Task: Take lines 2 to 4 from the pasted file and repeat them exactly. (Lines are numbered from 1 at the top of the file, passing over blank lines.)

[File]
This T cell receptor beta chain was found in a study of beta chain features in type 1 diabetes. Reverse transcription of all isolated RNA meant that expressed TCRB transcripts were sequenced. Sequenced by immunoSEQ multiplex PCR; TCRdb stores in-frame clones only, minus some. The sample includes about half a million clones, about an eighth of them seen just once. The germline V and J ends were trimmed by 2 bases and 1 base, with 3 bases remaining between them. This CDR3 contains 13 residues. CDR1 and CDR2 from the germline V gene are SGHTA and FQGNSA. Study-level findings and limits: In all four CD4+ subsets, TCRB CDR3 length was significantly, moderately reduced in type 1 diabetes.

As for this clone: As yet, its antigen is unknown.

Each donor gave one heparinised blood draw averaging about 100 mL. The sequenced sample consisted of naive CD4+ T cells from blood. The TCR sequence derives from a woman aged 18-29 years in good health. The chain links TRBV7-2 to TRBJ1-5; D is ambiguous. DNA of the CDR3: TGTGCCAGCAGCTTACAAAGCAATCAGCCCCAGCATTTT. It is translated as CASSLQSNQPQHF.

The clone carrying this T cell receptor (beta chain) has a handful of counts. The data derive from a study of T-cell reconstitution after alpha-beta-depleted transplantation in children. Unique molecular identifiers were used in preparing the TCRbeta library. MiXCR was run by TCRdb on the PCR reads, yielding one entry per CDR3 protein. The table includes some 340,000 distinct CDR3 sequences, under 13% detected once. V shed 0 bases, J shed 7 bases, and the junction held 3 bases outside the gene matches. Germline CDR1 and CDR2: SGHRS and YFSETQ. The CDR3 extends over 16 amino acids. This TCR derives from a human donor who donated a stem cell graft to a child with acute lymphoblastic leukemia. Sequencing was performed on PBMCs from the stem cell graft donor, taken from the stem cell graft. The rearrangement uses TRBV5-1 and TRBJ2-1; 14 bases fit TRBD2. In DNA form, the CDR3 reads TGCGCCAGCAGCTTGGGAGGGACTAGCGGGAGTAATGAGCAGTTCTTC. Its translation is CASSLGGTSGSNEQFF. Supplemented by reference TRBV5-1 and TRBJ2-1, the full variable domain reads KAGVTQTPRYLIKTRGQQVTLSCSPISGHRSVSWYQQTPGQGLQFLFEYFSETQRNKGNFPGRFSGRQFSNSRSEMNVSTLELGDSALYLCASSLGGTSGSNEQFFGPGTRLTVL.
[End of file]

As for this clone: As yet, its antigen is unknown.

Each donor gave one heparinised blood draw averaging about 100 mL. The sequenced sample consisted of naive CD4+ T cells from blood. The TCR sequence derives from a woman aged 18-29 years in good health. The chain links TRBV7-2 to TRBJ1-5; D is ambiguous. DNA of the CDR3: TGTGCCAGCAGCTTACAAAGCAATCAGCCCCAGCATTTT. It is translated as CASSLQSNQPQHF.

The clone carrying this T cell receptor (beta chain) has a handful of counts. The data derive from a study of T-cell reconstitution after alpha-beta-depleted transplantation in children. Unique molecular identifiers were used in preparing the TCRbeta library. MiXCR was run by TCRdb on the PCR reads, yielding one entry per CDR3 protein. The table includes some 340,000 distinct CDR3 sequences, under 13% detected once. V shed 0 bases, J shed 7 bases, and the junction held 3 bases outside the gene matches. Germline CDR1 and CDR2: SGHRS and YFSETQ. The CDR3 extends over 16 amino acids. This TCR derives from a human donor who donated a stem cell graft to a child with acute lymphoblastic leukemia. Sequencing was performed on PBMCs from the stem cell graft donor, taken from the stem cell graft. The rearrangement uses TRBV5-1 and TRBJ2-1; 14 bases fit TRBD2. In DNA form, the CDR3 reads TGCGCCAGCAGCTTGGGAGGGACTAGCGGGAGTAATGAGCAGTTCTTC. Its translation is CASSLGGTSGSNEQFF. Supplemented by reference TRBV5-1 and TRBJ2-1, the full variable domain reads KAGVTQTPRYLIKTRGQQVTLSCSPISGHRSVSWYQQTPGQGLQFLFEYFSETQRNKGNFPGRFSGRQFSNSRSEMNVSTLELGDSALYLCASSLGGTSGSNEQFFGPGTRLTVL.